Grylls' Thrills Bogus: Expert
He is no Les Stroud. Bear is a big faker.
GRYLLS' THRILLS BOGUS: EXPERT
SURVIVALIST CHARGED WITH CUSHY SHORTCUTS
By DON KAPLAN
IN THE MUCK: Bear Grylls shows off his survival skill on "Man vs. Wild," but an expert who says he worked on the show claims some stunts are faked.July 24, 2007 -- Discovery Channel he-man Bear Grylls, the host of the survival-skills show "Man vs. Wild," is barely the man he seems to be on TV.
On the program, Grylls appears to camp out in quickly-built shelters deep in the wilderness while battling hypothermia and dehydration. But when the cameras stop rolling, Grylls has actually moved to luxurious hotels.
In the last two seasons, he and producers have contrived other scenes to make it appear as if Grylls is more skilled than he really is, a consultant for the show told The Times of London.
"If you really believe everything happens the way it is shown on TV, you are being a little bit naive," said Mark Weinert, an Oregon-based survival consultant, who said producers hired him as an adviser for the show.
Discovery Channel officials declined to comment, but in the U.K., where the show airs with the title "Born Survivor," stunned network officials at Channel 4 said they are conducting an internal investigation.
"Discovery Communications has learned that isolated elements of the 'Man vs. Wild' show in some episodes were not natural to the environment, and that for health and safety concerns the crew and host received some survival assistance while in the field," a spokeswoman for the network said.
"Moving forward the program will be 100 percent transparent and all elements of the filming will be explained up-front to our viewers. In addition, shows that are to be repeated will be edited appropriately."
According to Weinert, while filming in California's Sierra Nevada mountains - an episode in which Grylls, 33, is seen biting off the head of a snake for breakfast - Grylls actually spent some nights with the show's crew in a lodge outfitted with television, stone fireplaces, hot tubs and Internet access.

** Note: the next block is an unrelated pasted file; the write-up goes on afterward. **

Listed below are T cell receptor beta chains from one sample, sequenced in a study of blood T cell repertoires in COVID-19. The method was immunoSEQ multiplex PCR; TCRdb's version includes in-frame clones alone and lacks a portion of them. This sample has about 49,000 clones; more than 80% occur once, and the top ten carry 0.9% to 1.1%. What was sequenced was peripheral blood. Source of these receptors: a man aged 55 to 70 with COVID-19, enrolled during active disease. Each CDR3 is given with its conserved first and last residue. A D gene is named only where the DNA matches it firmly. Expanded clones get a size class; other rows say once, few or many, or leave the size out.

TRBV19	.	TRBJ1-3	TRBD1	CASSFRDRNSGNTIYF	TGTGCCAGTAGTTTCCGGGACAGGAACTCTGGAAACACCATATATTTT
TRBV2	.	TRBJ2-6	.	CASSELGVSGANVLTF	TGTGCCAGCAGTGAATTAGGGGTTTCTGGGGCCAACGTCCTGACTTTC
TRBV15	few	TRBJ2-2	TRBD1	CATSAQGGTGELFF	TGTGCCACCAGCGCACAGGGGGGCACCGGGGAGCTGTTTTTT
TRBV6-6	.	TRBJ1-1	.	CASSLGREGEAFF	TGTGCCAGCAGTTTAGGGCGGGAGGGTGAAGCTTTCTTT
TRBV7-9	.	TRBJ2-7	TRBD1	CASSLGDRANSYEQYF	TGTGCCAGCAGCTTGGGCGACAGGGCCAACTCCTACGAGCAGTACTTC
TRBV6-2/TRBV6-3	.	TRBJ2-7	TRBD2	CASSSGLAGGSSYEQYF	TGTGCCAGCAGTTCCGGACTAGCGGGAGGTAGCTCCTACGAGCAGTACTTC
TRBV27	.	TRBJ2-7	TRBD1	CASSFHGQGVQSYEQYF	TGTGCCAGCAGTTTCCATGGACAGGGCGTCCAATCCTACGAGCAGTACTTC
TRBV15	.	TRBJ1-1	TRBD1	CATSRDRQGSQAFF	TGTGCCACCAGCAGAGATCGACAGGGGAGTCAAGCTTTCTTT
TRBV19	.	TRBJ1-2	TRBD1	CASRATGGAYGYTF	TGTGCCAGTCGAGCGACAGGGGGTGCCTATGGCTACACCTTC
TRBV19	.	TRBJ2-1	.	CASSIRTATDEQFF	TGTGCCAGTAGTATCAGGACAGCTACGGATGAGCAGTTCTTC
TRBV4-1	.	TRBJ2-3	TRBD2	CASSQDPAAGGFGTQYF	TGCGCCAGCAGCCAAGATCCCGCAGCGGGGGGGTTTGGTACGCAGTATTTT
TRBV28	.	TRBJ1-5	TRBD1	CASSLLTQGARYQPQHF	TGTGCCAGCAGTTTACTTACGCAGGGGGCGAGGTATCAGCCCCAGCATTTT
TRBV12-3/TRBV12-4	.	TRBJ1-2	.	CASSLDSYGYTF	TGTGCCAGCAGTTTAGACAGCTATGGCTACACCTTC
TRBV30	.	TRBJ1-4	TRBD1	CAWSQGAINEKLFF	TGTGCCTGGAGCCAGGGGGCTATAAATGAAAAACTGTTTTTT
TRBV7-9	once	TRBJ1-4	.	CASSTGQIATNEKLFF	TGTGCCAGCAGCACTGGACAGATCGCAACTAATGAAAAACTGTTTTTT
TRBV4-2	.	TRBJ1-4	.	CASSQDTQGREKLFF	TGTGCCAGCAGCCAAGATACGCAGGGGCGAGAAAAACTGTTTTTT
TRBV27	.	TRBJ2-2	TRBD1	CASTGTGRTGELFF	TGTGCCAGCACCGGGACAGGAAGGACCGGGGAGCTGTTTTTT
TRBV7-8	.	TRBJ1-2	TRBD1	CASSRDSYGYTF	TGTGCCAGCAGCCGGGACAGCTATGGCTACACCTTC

The Pines Resort at Bass Lake is advertised as "a cozy getaway for families" and is a luxurious hotel with its own spa on a lake.
In another instance, where Grylls was supposed to be surviving on a desert island, he was actually in Hawaii and spent nights at a motel, Weinert said.
The same episode had Grylls building a Polynesian-style raft using only materials around him, including bamboo, hibiscus twine and palm leaves for a sail. Weinert said he actually led a team of builders to construct the raft.
It was then taken apart so that Grylls could be shown building it on camera.
In another episode, viewers watched as Grylls tried to coax what seemed like a wild mustang into a lasso in the Sierra Nevada.
"I'm in luck," he told viewers, apparently coming across four wild horses grazing in a meadow. "A chance to use an old Native American mode of transport comes my way. This is one of the few places in the whole of the U.S. where horses still roam wild."
In fact, Weinert said, the horses were not wild but were brought in by trailer.
Re: Grylls' Thrills Bogus: Expert
Damn, just when I thought I had a new action hero.